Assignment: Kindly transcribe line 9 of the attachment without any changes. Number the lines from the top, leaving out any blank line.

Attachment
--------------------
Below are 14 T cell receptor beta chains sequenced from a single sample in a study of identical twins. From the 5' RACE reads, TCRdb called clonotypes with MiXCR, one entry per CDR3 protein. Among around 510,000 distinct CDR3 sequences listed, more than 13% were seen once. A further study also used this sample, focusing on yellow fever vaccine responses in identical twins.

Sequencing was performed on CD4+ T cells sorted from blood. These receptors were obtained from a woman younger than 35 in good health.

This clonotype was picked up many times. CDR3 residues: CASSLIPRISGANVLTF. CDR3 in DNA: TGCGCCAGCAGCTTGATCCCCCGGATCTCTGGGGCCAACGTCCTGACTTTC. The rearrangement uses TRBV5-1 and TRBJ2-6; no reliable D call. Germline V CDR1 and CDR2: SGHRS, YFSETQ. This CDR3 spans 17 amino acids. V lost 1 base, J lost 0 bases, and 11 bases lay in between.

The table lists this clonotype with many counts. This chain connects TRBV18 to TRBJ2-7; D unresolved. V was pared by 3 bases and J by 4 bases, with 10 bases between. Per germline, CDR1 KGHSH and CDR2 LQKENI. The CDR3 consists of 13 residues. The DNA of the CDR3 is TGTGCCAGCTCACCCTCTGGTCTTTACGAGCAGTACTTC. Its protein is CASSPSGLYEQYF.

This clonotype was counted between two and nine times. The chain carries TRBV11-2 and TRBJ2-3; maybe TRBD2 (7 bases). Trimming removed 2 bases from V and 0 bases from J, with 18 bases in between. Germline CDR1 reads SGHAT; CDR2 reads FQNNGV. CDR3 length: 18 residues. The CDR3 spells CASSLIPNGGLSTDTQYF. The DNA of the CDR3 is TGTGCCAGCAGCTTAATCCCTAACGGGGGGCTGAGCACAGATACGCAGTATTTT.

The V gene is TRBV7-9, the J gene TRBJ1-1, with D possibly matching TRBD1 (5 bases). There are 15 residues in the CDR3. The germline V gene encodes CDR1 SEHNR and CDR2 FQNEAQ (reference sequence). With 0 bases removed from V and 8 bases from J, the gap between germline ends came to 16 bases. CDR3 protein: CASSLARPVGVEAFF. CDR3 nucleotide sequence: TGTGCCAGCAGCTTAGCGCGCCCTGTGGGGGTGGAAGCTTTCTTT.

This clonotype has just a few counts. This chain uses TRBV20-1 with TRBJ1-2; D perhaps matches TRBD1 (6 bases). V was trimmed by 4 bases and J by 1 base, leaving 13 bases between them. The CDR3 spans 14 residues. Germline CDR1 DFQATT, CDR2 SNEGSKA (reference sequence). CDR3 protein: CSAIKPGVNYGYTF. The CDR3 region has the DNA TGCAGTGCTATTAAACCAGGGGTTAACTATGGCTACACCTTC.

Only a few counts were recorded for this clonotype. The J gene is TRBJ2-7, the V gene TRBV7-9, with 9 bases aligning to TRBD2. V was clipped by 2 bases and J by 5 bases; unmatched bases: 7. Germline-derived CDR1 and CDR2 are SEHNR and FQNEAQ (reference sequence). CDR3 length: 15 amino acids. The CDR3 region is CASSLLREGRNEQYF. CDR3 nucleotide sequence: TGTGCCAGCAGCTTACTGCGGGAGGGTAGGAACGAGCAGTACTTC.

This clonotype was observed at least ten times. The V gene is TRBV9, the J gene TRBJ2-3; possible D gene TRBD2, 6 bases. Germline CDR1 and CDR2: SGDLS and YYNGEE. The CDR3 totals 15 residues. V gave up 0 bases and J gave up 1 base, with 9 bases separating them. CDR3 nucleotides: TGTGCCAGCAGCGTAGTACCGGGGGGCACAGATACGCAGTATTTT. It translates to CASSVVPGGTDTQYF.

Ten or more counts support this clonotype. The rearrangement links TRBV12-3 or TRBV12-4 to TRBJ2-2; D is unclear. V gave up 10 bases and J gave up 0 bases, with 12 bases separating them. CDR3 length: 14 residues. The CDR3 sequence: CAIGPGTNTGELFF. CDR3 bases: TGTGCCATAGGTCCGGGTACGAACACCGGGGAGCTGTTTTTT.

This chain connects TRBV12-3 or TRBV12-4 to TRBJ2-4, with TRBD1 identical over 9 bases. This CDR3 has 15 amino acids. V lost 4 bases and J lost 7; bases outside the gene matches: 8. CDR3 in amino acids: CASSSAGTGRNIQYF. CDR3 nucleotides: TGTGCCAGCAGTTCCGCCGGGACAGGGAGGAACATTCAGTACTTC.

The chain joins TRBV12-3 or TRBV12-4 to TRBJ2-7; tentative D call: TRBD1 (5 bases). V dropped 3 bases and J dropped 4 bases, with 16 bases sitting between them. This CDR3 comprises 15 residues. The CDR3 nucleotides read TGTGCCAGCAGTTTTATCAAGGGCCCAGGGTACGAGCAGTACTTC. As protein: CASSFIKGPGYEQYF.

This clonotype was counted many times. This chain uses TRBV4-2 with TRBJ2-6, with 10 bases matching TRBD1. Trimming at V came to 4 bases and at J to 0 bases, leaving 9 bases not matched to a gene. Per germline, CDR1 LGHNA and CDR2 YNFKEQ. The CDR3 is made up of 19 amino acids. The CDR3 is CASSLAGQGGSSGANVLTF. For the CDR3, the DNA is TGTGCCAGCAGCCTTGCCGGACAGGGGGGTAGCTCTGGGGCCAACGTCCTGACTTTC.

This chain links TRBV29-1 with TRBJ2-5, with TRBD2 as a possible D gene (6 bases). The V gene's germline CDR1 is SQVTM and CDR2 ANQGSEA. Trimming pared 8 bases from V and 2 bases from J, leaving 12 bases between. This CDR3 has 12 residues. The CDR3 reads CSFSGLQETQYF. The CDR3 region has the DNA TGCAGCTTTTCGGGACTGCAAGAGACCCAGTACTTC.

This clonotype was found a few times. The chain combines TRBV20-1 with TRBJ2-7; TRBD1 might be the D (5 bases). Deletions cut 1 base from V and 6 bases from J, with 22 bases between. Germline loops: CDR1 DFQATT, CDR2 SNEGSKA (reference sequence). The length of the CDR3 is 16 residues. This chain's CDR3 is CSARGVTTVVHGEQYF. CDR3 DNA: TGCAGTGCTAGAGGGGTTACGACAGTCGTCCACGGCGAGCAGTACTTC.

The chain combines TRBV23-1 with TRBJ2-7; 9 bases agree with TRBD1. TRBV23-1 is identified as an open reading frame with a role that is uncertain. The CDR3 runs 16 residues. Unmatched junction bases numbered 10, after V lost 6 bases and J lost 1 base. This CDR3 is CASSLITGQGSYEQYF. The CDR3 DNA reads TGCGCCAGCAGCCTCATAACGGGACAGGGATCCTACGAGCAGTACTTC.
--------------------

This clonotype was observed at least ten times. The V gene is TRBV9, the J gene TRBJ2-3; possible D gene TRBD2, 6 bases. Germline CDR1 and CDR2: SGDLS and YYNGEE. The CDR3 totals 15 residues. V gave up 0 bases and J gave up 1 base, with 9 bases separating them. CDR3 nucleotides: TGTGCCAGCAGCGTAGTACCGGGGGGCACAGATACGCAGTATTTT. It translates to CASSVVPGGTDTQYF.